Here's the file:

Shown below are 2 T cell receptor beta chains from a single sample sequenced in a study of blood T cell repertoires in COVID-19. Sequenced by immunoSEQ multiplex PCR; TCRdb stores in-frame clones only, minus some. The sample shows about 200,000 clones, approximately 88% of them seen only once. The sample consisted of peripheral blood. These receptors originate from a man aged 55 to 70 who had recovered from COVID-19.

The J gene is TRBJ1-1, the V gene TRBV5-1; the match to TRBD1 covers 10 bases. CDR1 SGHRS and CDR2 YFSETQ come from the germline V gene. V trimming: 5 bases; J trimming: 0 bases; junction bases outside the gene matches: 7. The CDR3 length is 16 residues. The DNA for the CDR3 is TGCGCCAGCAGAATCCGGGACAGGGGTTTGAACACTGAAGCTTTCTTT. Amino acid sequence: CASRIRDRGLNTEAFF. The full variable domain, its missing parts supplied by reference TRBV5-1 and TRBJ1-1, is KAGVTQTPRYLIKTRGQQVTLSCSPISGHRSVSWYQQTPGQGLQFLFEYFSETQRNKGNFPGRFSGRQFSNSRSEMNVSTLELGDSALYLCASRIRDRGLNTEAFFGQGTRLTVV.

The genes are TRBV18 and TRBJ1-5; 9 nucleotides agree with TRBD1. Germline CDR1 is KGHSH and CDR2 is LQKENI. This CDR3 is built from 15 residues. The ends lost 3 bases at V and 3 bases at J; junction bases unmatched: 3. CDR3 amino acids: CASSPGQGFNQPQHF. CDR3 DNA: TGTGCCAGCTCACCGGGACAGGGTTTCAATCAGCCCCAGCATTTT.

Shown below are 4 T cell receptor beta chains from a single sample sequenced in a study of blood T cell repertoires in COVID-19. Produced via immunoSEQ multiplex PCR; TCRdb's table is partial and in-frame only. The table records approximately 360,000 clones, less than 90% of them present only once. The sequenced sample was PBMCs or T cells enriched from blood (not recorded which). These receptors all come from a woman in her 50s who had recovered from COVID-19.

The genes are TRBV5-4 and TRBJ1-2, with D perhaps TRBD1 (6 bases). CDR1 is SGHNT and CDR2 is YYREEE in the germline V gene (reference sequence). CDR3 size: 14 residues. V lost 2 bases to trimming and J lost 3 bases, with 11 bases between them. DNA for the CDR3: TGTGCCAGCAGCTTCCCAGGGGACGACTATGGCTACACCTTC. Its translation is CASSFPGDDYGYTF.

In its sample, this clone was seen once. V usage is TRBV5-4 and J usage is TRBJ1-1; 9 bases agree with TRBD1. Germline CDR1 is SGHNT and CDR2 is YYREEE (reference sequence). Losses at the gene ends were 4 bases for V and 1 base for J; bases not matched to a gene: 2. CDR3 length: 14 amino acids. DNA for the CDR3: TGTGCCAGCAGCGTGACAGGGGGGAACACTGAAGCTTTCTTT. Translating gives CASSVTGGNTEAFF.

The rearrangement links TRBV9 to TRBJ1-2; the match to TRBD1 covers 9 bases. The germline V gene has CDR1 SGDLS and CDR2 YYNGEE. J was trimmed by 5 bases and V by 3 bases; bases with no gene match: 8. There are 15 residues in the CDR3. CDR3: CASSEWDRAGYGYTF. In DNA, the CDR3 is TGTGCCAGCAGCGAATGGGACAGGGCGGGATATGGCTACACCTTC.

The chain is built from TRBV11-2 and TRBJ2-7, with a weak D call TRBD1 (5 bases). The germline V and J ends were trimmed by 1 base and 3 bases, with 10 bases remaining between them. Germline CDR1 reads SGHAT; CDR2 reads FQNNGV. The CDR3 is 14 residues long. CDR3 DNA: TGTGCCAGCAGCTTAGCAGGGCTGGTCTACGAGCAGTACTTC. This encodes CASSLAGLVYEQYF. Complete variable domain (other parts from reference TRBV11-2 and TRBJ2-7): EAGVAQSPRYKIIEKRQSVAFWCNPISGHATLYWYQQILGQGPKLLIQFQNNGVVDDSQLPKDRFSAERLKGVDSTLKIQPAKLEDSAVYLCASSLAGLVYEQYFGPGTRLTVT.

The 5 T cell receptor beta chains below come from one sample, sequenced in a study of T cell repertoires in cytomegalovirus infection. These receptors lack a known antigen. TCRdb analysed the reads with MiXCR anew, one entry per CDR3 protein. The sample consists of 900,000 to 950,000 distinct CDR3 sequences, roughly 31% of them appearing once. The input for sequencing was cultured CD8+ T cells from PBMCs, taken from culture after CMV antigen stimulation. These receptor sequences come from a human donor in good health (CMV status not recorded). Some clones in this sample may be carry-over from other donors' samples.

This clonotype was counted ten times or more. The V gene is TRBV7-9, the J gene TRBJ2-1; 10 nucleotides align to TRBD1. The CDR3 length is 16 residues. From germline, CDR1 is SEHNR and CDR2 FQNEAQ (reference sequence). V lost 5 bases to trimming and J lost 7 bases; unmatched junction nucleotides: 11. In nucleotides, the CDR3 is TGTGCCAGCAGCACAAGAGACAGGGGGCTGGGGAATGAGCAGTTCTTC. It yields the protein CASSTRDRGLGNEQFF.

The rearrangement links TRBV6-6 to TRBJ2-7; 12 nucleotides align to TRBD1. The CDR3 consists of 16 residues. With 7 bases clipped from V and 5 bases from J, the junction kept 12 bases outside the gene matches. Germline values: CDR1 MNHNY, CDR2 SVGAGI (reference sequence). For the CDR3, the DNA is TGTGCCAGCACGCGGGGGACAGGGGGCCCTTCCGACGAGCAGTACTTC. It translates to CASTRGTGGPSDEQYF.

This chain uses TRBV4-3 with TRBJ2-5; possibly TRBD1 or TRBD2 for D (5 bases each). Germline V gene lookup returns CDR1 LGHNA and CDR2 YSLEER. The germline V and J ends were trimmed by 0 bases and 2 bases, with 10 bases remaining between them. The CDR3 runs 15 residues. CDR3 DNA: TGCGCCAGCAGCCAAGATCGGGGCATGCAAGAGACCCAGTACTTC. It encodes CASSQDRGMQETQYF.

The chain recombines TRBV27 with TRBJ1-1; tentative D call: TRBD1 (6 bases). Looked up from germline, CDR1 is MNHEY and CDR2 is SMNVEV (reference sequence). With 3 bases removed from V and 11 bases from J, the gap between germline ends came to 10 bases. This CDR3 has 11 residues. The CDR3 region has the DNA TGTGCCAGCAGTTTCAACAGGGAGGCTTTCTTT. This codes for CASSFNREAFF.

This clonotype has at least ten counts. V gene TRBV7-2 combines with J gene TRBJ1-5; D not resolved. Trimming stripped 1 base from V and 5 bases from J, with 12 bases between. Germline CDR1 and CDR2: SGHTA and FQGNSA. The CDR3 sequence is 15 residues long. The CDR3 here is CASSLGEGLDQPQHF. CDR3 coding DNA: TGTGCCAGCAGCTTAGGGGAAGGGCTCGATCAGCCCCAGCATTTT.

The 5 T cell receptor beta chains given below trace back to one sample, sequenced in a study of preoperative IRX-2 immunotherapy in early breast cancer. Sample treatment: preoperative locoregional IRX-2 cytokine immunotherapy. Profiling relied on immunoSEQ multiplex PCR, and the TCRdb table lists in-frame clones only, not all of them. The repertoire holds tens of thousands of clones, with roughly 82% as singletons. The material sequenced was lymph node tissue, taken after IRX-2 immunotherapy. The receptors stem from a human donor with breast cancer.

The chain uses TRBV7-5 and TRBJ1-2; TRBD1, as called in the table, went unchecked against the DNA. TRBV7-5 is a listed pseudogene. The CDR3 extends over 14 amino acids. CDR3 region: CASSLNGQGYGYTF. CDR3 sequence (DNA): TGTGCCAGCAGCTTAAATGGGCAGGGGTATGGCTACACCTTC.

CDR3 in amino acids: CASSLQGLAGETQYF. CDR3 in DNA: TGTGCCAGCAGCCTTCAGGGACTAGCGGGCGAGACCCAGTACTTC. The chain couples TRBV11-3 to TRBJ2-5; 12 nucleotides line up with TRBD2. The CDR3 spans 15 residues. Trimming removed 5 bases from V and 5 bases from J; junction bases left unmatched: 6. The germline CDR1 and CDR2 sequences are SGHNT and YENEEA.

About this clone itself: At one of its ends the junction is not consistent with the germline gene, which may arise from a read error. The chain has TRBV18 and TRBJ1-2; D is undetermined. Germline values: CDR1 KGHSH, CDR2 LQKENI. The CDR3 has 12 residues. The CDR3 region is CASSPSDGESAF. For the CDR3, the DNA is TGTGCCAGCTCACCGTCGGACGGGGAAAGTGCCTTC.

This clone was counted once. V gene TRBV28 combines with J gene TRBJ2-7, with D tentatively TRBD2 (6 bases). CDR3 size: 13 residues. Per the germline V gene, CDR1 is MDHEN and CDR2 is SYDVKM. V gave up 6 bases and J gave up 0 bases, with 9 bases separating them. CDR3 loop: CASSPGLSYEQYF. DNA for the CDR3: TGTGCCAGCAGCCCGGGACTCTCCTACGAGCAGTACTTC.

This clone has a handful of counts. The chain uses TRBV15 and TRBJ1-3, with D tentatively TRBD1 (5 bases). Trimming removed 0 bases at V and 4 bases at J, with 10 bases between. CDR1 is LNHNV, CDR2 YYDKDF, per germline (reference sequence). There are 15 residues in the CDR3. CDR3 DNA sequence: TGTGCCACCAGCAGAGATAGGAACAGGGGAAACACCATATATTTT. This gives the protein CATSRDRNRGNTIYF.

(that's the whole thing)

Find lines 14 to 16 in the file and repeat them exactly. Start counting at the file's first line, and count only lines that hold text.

This clonotype has at least ten counts. V gene TRBV7-2 combines with J gene TRBJ1-5; D not resolved. Trimming stripped 1 base from V and 5 bases from J, with 12 bases between. Germline CDR1 and CDR2: SGHTA and FQGNSA. The CDR3 sequence is 15 residues long. The CDR3 here is CASSLGEGLDQPQHF. CDR3 coding DNA: TGTGCCAGCAGCTTAGGGGAAGGGCTCGATCAGCCCCAGCATTTT.

The 5 T cell receptor beta chains given below trace back to one sample, sequenced in a study of preoperative IRX-2 immunotherapy in early breast cancer. Sample treatment: preoperative locoregional IRX-2 cytokine immunotherapy. Profiling relied on immunoSEQ multiplex PCR, and the TCRdb table lists in-frame clones only, not all of them. The repertoire holds tens of thousands of clones, with roughly 82% as singletons. The material sequenced was lymph node tissue, taken after IRX-2 immunotherapy. The receptors stem from a human donor with breast cancer.

The chain uses TRBV7-5 and TRBJ1-2; TRBD1, as called in the table, went unchecked against the DNA. TRBV7-5 is a listed pseudogene. The CDR3 extends over 14 amino acids. CDR3 region: CASSLNGQGYGYTF. CDR3 sequence (DNA): TGTGCCAGCAGCTTAAATGGGCAGGGGTATGGCTACACCTTC.